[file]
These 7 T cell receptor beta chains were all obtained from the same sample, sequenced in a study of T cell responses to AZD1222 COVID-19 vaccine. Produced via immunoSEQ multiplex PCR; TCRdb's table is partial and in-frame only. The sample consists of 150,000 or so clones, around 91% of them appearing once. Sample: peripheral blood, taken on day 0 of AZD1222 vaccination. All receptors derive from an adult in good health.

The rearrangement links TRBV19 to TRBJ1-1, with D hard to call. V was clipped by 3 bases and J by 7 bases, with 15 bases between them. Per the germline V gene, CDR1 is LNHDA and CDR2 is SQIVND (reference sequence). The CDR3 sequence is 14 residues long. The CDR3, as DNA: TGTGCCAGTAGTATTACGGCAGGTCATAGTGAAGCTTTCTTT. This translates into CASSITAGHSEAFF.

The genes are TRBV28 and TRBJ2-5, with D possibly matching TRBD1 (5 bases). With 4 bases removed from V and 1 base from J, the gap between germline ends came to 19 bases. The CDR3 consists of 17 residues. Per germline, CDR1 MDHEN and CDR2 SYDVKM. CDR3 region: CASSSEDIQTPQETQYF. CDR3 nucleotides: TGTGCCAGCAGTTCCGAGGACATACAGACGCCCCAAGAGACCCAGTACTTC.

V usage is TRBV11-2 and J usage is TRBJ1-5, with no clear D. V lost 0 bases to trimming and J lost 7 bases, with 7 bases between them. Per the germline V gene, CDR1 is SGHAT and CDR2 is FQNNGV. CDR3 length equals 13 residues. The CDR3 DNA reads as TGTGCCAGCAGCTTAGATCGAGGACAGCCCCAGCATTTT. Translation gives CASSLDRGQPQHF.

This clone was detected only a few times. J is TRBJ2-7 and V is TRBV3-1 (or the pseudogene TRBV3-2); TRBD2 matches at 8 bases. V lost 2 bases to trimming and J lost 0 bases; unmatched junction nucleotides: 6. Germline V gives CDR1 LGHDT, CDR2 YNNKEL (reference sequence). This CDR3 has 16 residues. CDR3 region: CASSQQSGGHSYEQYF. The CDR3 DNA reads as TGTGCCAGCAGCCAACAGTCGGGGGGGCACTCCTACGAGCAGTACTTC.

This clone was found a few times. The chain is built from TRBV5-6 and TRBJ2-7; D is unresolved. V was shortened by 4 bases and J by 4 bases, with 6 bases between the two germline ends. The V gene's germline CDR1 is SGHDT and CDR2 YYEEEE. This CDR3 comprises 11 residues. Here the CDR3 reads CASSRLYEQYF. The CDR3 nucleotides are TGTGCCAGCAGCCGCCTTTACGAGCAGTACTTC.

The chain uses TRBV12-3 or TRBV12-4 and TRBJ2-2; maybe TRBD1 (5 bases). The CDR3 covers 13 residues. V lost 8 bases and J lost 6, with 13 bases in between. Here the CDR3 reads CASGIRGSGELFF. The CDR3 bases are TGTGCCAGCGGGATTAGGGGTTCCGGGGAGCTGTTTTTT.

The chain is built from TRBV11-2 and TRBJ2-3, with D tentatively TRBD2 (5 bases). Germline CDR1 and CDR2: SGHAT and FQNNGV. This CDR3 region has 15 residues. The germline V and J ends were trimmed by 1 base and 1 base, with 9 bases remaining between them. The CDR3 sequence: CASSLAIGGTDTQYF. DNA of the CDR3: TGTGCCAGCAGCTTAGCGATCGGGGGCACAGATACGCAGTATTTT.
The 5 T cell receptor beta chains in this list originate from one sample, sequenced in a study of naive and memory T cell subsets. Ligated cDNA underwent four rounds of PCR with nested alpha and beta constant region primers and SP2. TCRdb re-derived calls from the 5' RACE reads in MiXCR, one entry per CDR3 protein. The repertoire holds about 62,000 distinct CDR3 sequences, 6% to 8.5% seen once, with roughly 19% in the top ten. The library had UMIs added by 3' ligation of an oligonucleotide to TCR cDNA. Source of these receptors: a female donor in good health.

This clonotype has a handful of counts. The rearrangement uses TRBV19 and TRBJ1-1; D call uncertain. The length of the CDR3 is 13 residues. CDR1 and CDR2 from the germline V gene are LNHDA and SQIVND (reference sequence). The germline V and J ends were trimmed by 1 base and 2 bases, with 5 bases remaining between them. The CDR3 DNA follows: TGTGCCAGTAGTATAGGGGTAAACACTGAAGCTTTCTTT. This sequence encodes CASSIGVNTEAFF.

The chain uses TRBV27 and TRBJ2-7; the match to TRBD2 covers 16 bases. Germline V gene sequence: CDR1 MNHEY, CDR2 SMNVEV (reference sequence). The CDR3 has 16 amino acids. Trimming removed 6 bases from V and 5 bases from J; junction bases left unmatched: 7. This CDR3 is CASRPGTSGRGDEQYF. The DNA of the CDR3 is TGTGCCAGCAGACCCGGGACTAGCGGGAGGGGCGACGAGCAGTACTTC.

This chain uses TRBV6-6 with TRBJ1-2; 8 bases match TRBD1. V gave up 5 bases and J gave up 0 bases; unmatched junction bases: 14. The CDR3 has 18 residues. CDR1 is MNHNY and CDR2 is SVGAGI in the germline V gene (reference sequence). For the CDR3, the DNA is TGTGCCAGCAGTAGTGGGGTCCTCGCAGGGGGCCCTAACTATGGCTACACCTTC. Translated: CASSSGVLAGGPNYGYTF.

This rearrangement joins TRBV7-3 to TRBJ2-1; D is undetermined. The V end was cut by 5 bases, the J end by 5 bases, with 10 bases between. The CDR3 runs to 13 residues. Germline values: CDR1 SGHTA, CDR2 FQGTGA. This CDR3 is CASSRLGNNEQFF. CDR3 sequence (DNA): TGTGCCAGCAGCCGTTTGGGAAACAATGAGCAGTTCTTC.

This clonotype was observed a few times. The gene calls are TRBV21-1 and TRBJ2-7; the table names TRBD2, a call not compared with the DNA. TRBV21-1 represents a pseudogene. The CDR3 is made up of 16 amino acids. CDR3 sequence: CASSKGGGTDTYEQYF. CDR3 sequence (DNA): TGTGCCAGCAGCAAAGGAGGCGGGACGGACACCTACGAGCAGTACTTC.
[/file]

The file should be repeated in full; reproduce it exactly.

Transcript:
These 7 T cell receptor beta chains were all obtained from the same sample, sequenced in a study of T cell responses to AZD1222 COVID-19 vaccine. Produced via immunoSEQ multiplex PCR; TCRdb's table is partial and in-frame only. The sample consists of 150,000 or so clones, around 91% of them appearing once. Sample: peripheral blood, taken on day 0 of AZD1222 vaccination. All receptors derive from an adult in good health.

The rearrangement links TRBV19 to TRBJ1-1, with D hard to call. V was clipped by 3 bases and J by 7 bases, with 15 bases between them. Per the germline V gene, CDR1 is LNHDA and CDR2 is SQIVND (reference sequence). The CDR3 sequence is 14 residues long. The CDR3, as DNA: TGTGCCAGTAGTATTACGGCAGGTCATAGTGAAGCTTTCTTT. This translates into CASSITAGHSEAFF.

The genes are TRBV28 and TRBJ2-5, with D possibly matching TRBD1 (5 bases). With 4 bases removed from V and 1 base from J, the gap between germline ends came to 19 bases. The CDR3 consists of 17 residues. Per germline, CDR1 MDHEN and CDR2 SYDVKM. CDR3 region: CASSSEDIQTPQETQYF. CDR3 nucleotides: TGTGCCAGCAGTTCCGAGGACATACAGACGCCCCAAGAGACCCAGTACTTC.

V usage is TRBV11-2 and J usage is TRBJ1-5, with no clear D. V lost 0 bases to trimming and J lost 7 bases, with 7 bases between them. Per the germline V gene, CDR1 is SGHAT and CDR2 is FQNNGV. CDR3 length equals 13 residues. The CDR3 DNA reads as TGTGCCAGCAGCTTAGATCGAGGACAGCCCCAGCATTTT. Translation gives CASSLDRGQPQHF.

This clone was detected only a few times. J is TRBJ2-7 and V is TRBV3-1 (or the pseudogene TRBV3-2); TRBD2 matches at 8 bases. V lost 2 bases to trimming and J lost 0 bases; unmatched junction nucleotides: 6. Germline V gives CDR1 LGHDT, CDR2 YNNKEL (reference sequence). This CDR3 has 16 residues. CDR3 region: CASSQQSGGHSYEQYF. The CDR3 DNA reads as TGTGCCAGCAGCCAACAGTCGGGGGGGCACTCCTACGAGCAGTACTTC.

This clone was found a few times. The chain is built from TRBV5-6 and TRBJ2-7; D is unresolved. V was shortened by 4 bases and J by 4 bases, with 6 bases between the two germline ends. The V gene's germline CDR1 is SGHDT and CDR2 YYEEEE. This CDR3 comprises 11 residues. Here the CDR3 reads CASSRLYEQYF. The CDR3 nucleotides are TGTGCCAGCAGCCGCCTTTACGAGCAGTACTTC.

The chain uses TRBV12-3 or TRBV12-4 and TRBJ2-2; maybe TRBD1 (5 bases). The CDR3 covers 13 residues. V lost 8 bases and J lost 6, with 13 bases in between. Here the CDR3 reads CASGIRGSGELFF. The CDR3 bases are TGTGCCAGCGGGATTAGGGGTTCCGGGGAGCTGTTTTTT.

The chain is built from TRBV11-2 and TRBJ2-3, with D tentatively TRBD2 (5 bases). Germline CDR1 and CDR2: SGHAT and FQNNGV. This CDR3 region has 15 residues. The germline V and J ends were trimmed by 1 base and 1 base, with 9 bases remaining between them. The CDR3 sequence: CASSLAIGGTDTQYF. DNA of the CDR3: TGTGCCAGCAGCTTAGCGATCGGGGGCACAGATACGCAGTATTTT.
The 5 T cell receptor beta chains in this list originate from one sample, sequenced in a study of naive and memory T cell subsets. Ligated cDNA underwent four rounds of PCR with nested alpha and beta constant region primers and SP2. TCRdb re-derived calls from the 5' RACE reads in MiXCR, one entry per CDR3 protein. The repertoire holds about 62,000 distinct CDR3 sequences, 6% to 8.5% seen once, with roughly 19% in the top ten. The library had UMIs added by 3' ligation of an oligonucleotide to TCR cDNA. Source of these receptors: a female donor in good health.

This clonotype has a handful of counts. The rearrangement uses TRBV19 and TRBJ1-1; D call uncertain. The length of the CDR3 is 13 residues. CDR1 and CDR2 from the germline V gene are LNHDA and SQIVND (reference sequence). The germline V and J ends were trimmed by 1 base and 2 bases, with 5 bases remaining between them. The CDR3 DNA follows: TGTGCCAGTAGTATAGGGGTAAACACTGAAGCTTTCTTT. This sequence encodes CASSIGVNTEAFF.

The chain uses TRBV27 and TRBJ2-7; the match to TRBD2 covers 16 bases. Germline V gene sequence: CDR1 MNHEY, CDR2 SMNVEV (reference sequence). The CDR3 has 16 amino acids. Trimming removed 6 bases from V and 5 bases from J; junction bases left unmatched: 7. This CDR3 is CASRPGTSGRGDEQYF. The DNA of the CDR3 is TGTGCCAGCAGACCCGGGACTAGCGGGAGGGGCGACGAGCAGTACTTC.

This chain uses TRBV6-6 with TRBJ1-2; 8 bases match TRBD1. V gave up 5 bases and J gave up 0 bases; unmatched junction bases: 14. The CDR3 has 18 residues. CDR1 is MNHNY and CDR2 is SVGAGI in the germline V gene (reference sequence). For the CDR3, the DNA is TGTGCCAGCAGTAGTGGGGTCCTCGCAGGGGGCCCTAACTATGGCTACACCTTC. Translated: CASSSGVLAGGPNYGYTF.

This rearrangement joins TRBV7-3 to TRBJ2-1; D is undetermined. The V end was cut by 5 bases, the J end by 5 bases, with 10 bases between. The CDR3 runs to 13 residues. Germline values: CDR1 SGHTA, CDR2 FQGTGA. This CDR3 is CASSRLGNNEQFF. CDR3 sequence (DNA): TGTGCCAGCAGCCGTTTGGGAAACAATGAGCAGTTCTTC.

This clonotype was observed a few times. The gene calls are TRBV21-1 and TRBJ2-7; the table names TRBD2, a call not compared with the DNA. TRBV21-1 represents a pseudogene. The CDR3 is made up of 16 amino acids. CDR3 sequence: CASSKGGGTDTYEQYF. CDR3 sequence (DNA): TGTGCCAGCAGCAAAGGAGGCGGGACGGACACCTACGAGCAGTACTTC.